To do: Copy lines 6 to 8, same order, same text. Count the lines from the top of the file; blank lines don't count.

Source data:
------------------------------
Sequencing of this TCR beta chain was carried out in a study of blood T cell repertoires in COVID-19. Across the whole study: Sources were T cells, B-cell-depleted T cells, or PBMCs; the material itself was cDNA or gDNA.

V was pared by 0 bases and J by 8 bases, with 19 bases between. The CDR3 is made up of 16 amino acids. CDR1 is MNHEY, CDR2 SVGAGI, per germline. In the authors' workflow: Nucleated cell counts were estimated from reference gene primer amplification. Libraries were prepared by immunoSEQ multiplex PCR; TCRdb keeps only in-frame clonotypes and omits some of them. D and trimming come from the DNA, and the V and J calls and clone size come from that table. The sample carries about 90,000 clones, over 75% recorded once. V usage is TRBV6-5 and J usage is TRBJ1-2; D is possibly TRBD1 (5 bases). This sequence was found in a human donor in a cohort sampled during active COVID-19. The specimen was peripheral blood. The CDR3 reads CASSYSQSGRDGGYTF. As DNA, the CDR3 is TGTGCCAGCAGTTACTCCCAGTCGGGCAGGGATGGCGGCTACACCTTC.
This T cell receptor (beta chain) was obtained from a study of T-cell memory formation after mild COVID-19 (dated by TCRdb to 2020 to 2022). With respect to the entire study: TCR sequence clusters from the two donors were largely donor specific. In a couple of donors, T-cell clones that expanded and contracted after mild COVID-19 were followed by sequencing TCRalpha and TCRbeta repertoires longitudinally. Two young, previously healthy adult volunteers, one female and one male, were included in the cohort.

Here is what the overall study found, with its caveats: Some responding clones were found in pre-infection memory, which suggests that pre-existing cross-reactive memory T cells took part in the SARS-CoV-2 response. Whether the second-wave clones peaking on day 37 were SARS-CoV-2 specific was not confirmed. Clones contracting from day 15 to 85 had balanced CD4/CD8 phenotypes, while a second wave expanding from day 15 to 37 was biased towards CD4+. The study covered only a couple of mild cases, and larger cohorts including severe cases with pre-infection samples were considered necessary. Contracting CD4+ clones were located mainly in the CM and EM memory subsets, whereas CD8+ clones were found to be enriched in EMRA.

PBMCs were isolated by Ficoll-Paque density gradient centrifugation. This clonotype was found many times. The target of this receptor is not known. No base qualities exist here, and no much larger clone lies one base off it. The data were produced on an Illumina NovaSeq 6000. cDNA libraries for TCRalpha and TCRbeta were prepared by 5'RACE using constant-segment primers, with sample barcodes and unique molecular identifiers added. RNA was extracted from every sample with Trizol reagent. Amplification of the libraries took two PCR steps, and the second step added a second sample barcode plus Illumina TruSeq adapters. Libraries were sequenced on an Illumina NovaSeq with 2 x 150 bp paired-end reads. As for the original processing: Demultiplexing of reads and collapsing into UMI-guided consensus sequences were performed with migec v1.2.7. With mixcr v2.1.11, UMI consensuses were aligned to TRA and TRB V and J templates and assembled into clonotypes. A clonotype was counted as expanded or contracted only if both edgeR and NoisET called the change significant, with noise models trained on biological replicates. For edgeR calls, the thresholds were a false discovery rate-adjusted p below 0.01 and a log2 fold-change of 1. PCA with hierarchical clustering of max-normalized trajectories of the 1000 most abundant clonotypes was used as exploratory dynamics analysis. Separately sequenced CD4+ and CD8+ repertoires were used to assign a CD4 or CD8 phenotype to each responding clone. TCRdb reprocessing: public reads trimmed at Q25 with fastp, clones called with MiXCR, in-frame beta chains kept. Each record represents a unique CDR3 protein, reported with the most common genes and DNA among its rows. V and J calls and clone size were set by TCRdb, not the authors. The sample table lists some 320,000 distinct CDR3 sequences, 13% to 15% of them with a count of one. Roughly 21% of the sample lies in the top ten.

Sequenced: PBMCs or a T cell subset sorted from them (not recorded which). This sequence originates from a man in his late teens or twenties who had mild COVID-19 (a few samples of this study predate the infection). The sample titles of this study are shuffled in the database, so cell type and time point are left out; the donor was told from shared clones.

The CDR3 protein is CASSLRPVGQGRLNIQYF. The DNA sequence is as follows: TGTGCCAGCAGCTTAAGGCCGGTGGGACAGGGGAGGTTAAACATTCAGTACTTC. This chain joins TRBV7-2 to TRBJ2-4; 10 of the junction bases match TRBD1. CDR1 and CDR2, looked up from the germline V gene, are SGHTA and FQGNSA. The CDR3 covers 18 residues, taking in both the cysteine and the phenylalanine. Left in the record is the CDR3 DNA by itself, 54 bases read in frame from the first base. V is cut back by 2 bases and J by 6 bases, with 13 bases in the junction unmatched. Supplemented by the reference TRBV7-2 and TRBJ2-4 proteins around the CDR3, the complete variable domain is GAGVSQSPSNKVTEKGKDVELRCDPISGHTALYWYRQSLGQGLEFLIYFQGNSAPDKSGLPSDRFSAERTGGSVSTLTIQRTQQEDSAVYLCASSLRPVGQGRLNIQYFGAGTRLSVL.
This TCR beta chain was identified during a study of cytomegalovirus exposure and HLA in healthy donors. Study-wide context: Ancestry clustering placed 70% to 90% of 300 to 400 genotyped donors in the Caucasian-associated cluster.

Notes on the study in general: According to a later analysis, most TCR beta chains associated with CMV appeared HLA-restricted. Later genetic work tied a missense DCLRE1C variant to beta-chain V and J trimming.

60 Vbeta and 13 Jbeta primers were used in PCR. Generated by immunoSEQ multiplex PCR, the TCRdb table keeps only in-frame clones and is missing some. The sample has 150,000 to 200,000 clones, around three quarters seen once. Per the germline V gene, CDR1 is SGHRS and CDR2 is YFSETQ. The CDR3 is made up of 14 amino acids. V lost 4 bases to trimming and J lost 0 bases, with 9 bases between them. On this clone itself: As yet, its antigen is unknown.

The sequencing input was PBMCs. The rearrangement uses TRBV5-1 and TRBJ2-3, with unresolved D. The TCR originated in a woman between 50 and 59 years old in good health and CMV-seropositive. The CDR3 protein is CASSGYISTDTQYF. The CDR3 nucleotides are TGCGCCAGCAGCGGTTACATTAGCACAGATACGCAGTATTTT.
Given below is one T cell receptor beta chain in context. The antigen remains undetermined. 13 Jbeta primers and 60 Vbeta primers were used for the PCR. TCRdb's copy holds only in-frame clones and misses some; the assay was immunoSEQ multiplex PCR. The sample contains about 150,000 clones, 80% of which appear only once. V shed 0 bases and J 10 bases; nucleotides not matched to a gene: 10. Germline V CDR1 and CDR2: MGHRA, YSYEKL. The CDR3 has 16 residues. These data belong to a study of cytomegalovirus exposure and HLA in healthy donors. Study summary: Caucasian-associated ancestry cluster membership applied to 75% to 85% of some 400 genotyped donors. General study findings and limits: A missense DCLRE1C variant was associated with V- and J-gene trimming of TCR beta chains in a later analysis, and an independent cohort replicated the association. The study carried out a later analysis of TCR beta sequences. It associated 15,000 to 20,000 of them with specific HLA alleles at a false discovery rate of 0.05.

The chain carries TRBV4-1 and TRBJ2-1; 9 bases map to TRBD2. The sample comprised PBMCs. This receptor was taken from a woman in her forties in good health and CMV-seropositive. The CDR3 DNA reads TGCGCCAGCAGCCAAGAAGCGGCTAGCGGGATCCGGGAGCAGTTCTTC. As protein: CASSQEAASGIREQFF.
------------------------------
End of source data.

Sequenced: PBMCs or a T cell subset sorted from them (not recorded which). This sequence originates from a man in his late teens or twenties who had mild COVID-19 (a few samples of this study predate the infection). The sample titles of this study are shuffled in the database, so cell type and time point are left out; the donor was told from shared clones.

The CDR3 protein is CASSLRPVGQGRLNIQYF. The DNA sequence is as follows: TGTGCCAGCAGCTTAAGGCCGGTGGGACAGGGGAGGTTAAACATTCAGTACTTC. This chain joins TRBV7-2 to TRBJ2-4; 10 of the junction bases match TRBD1. CDR1 and CDR2, looked up from the germline V gene, are SGHTA and FQGNSA. The CDR3 covers 18 residues, taking in both the cysteine and the phenylalanine. Left in the record is the CDR3 DNA by itself, 54 bases read in frame from the first base. V is cut back by 2 bases and J by 6 bases, with 13 bases in the junction unmatched. Supplemented by the reference TRBV7-2 and TRBJ2-4 proteins around the CDR3, the complete variable domain is GAGVSQSPSNKVTEKGKDVELRCDPISGHTALYWYRQSLGQGLEFLIYFQGNSAPDKSGLPSDRFSAERTGGSVSTLTIQRTQQEDSAVYLCASSLRPVGQGRLNIQYFGAGTRLSVL.
This TCR beta chain was identified during a study of cytomegalovirus exposure and HLA in healthy donors. Study-wide context: Ancestry clustering placed 70% to 90% of 300 to 400 genotyped donors in the Caucasian-associated cluster.